The first two Sundays of Lent we read the Temptation in the Desert and the Transfiguration, which for many centuries have set the tone for the season. But for the next three Sundays, the revision of the Lectionary after Vatican II has rediscovered readings that the early Church used for people preparing for Baptism at Easter. (These readings are mandated for this year, Year A; they are optional for Years B and C.)
We rediscover the true meaning of Easter and Lent. Every Sunday we celebrate the Resurrection – but originally, Easter added to that a celebration of new Christians being plunged into Christ’s Death and Resurrection. Easter is about Baptism. Lent is about the preparation for Baptism. And though at first, Lent was just for the catechumens, we all enter into their preparation – we all become catechumens, we all rediscover our need to be plunged into the waters of Christ at Easter.
The Old Testament readings for Lent give a quick overview of the history of God’s People before Christ – a catechumenate people, preparing to be plunged into Christ. This year, those readings are Adam and Eve, the promise to Abraham, the Exodus in the desert, the choosing of David, and Ezekiel’s dry bones in the desert: all awaiting Easter.
The Gospel readings for these three weeks, from John, are the woman at the well, the man born blind, and the raising of Lazarus. Each of them speaks of how we long to be plunged into Christ.
This week’s Gospel, the woman at the well, is long. The drama is exquisite, and I can write nothing to compare with hearing that story in its entirety. Here I only point out some parallels to Lent.
The disciples are gone, allowing the woman to be alone with Jesus. The intimacy is exquisite. And we come to this desert of Lent to be alone with Jesus.
He speaks to her, enters into her daily life, even her prejudice and ignorance. In this intimate time, Christ comes to meet us.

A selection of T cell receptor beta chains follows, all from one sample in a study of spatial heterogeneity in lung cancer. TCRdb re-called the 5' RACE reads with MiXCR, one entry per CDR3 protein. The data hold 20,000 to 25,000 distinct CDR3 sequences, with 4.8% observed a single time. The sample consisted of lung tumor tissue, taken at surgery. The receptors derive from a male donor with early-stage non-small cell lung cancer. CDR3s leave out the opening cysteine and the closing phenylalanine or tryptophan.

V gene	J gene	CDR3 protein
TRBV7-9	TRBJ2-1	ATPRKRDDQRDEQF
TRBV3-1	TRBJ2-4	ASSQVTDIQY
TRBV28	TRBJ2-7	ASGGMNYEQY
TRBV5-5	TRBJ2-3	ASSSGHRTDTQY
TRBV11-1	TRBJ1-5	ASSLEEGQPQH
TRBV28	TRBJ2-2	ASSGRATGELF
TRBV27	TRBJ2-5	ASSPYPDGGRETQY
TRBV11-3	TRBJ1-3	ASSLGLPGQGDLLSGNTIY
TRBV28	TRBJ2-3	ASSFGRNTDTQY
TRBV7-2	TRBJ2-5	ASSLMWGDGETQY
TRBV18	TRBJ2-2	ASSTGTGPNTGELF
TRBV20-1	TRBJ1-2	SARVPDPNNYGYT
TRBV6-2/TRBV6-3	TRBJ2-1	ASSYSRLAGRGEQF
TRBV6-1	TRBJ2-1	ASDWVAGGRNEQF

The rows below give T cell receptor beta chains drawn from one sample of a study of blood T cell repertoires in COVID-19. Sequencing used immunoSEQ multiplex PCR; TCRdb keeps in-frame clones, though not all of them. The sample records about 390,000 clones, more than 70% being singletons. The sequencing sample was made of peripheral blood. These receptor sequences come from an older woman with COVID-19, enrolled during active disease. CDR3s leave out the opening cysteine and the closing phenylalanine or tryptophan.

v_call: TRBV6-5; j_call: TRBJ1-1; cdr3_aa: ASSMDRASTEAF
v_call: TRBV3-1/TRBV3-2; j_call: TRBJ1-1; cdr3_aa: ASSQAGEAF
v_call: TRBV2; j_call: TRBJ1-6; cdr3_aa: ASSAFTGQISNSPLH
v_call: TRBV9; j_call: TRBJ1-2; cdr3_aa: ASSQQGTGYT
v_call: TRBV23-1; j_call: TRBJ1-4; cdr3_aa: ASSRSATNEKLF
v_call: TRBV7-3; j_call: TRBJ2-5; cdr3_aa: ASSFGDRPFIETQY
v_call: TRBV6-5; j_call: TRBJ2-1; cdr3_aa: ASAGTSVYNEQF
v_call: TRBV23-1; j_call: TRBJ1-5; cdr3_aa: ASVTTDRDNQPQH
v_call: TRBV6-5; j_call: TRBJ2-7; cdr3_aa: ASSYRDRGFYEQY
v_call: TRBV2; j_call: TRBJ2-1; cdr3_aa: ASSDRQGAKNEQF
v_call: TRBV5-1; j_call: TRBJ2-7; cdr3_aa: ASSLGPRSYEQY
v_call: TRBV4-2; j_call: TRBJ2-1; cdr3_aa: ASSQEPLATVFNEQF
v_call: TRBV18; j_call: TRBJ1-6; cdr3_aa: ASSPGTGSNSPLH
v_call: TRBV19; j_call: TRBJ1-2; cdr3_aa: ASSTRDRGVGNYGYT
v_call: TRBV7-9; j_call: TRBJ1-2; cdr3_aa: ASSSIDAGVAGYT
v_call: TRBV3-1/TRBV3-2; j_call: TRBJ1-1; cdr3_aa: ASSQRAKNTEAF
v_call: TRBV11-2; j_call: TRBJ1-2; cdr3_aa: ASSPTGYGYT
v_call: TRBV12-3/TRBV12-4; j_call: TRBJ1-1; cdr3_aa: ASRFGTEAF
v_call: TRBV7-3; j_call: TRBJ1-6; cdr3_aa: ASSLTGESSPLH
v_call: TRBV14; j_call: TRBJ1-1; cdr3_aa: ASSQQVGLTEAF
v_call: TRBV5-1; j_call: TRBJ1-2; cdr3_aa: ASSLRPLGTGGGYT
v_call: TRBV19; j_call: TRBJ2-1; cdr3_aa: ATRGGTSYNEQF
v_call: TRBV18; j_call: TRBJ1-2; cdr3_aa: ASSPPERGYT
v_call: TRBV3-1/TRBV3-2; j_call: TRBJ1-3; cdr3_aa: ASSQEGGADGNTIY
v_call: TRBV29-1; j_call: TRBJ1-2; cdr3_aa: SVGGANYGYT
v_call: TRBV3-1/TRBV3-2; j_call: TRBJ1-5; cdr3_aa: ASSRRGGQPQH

And when he does, he confronts her sin, her many husbands. Pope Francis speaks of the kiss of Christ’s mercy on our sin. In the desert of Lent, when the emptiness of our fasting meets the weak but real love of prayer and almsgiving, our sin is laid bare; but Christ is so near that rather than fear, we delight in his intimacy. Search me and know me!
From talk of sin, he moves to talk about true worship: “You Jews worship in Jerusalem,” she says. Jesus takes her beyond talk of externals: “true worshipers will worship the Father in Spirit and truth.” In Lent we discover that worship is in the heart, and so it is about truth – the truth, for example, of our own moral state. We need this time of silence to get to the heart.
And then she goes into the town to tell her friends. And we find that the roots of true mission are not in programs or training – this woman doesn’t come across as a brilliant talker – but in personal knowledge of Jesus. She can speak of him, draw others to him, because she has been near him. The only true source of evangelization is this encounter in Lent.
John repeats the point about evangelization. When the disciples come, he says, “My food is to do the will of the one who sent me and to finish his work.” It is John’s gloss on “Man does not live by bread alone.” We fast, and learn that there is a deeper food that we need. We need Jesus in our hearts – and we need to go forth.
And so the disciples, too, are sent into the fields to reap the harvest, based not on their genius, but on the work of Jesus in their hearts and in the world.
The other two readings give us a more practical and then a more spiritual take on this encounter at the well.
In the reading from Exodus, the Israelites complain, “Why did you ever make us leave Egypt? Was it just to have us die here of thirst?” Moses too complains, “What shall I do with this people?”
Really they ask, is the Lord in our midst or not? But Jesus gives them to drink. Just as he teaches the woman at the well through physical thirst, so he teaches them through a cup of cold water that yes, he
cares for them.
But in the reading from Romans, we discover that the true fountain, the true living water, is not bodily, but spiritual. “Because the love of God has been poured out into our hearts through the Holy Spirit who has been given to us.” Poured out from the pierced heart of Jesus, who “while we were still helpless, died at the appointed time for the ungodly.”
Mercy pours from his merciful heart. These are the true living waters, the true refreshment for our souls, in this desert of Lent and in the baptismal waters of Easter.
Into what new intimacy is this Lent leading you?